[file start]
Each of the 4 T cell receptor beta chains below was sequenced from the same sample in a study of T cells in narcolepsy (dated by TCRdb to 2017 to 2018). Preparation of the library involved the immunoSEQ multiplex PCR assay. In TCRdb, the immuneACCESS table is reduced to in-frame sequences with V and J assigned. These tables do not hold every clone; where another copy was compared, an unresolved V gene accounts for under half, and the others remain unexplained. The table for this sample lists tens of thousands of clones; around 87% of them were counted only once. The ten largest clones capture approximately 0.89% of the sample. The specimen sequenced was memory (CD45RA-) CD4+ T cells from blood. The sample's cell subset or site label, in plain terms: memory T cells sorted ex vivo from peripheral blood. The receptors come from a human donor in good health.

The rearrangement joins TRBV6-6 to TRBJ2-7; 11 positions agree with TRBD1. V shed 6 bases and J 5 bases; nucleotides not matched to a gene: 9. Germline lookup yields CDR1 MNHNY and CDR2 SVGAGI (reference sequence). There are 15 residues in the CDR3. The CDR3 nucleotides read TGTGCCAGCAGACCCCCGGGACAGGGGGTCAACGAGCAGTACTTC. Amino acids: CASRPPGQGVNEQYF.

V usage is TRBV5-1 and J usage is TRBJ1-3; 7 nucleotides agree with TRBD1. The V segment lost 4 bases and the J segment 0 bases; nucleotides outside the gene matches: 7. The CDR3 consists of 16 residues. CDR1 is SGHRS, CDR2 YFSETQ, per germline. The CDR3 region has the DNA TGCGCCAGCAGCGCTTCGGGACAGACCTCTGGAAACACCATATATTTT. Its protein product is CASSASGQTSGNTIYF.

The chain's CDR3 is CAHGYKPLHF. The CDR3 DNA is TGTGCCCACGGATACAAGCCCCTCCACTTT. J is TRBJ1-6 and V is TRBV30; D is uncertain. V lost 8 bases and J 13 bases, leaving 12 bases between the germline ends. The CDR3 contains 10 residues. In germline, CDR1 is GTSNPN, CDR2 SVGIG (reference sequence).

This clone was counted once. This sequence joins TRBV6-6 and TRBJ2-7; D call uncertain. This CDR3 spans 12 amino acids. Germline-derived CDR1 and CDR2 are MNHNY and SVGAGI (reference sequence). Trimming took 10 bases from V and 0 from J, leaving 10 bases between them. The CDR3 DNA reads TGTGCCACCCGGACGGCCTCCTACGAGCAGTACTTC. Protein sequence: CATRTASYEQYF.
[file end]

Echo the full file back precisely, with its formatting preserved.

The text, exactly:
Each of the 4 T cell receptor beta chains below was sequenced from the same sample in a study of T cells in narcolepsy (dated by TCRdb to 2017 to 2018). Preparation of the library involved the immunoSEQ multiplex PCR assay. In TCRdb, the immuneACCESS table is reduced to in-frame sequences with V and J assigned. These tables do not hold every clone; where another copy was compared, an unresolved V gene accounts for under half, and the others remain unexplained. The table for this sample lists tens of thousands of clones; around 87% of them were counted only once. The ten largest clones capture approximately 0.89% of the sample. The specimen sequenced was memory (CD45RA-) CD4+ T cells from blood. The sample's cell subset or site label, in plain terms: memory T cells sorted ex vivo from peripheral blood. The receptors come from a human donor in good health.

The rearrangement joins TRBV6-6 to TRBJ2-7; 11 positions agree with TRBD1. V shed 6 bases and J 5 bases; nucleotides not matched to a gene: 9. Germline lookup yields CDR1 MNHNY and CDR2 SVGAGI (reference sequence). There are 15 residues in the CDR3. The CDR3 nucleotides read TGTGCCAGCAGACCCCCGGGACAGGGGGTCAACGAGCAGTACTTC. Amino acids: CASRPPGQGVNEQYF.

V usage is TRBV5-1 and J usage is TRBJ1-3; 7 nucleotides agree with TRBD1. The V segment lost 4 bases and the J segment 0 bases; nucleotides outside the gene matches: 7. The CDR3 consists of 16 residues. CDR1 is SGHRS, CDR2 YFSETQ, per germline. The CDR3 region has the DNA TGCGCCAGCAGCGCTTCGGGACAGACCTCTGGAAACACCATATATTTT. Its protein product is CASSASGQTSGNTIYF.

The chain's CDR3 is CAHGYKPLHF. The CDR3 DNA is TGTGCCCACGGATACAAGCCCCTCCACTTT. J is TRBJ1-6 and V is TRBV30; D is uncertain. V lost 8 bases and J 13 bases, leaving 12 bases between the germline ends. The CDR3 contains 10 residues. In germline, CDR1 is GTSNPN, CDR2 SVGIG (reference sequence).

This clone was counted once. This sequence joins TRBV6-6 and TRBJ2-7; D call uncertain. This CDR3 spans 12 amino acids. Germline-derived CDR1 and CDR2 are MNHNY and SVGAGI (reference sequence). Trimming took 10 bases from V and 0 from J, leaving 10 bases between them. The CDR3 DNA reads TGTGCCACCCGGACGGCCTCCTACGAGCAGTACTTC. Protein sequence: CATRTASYEQYF.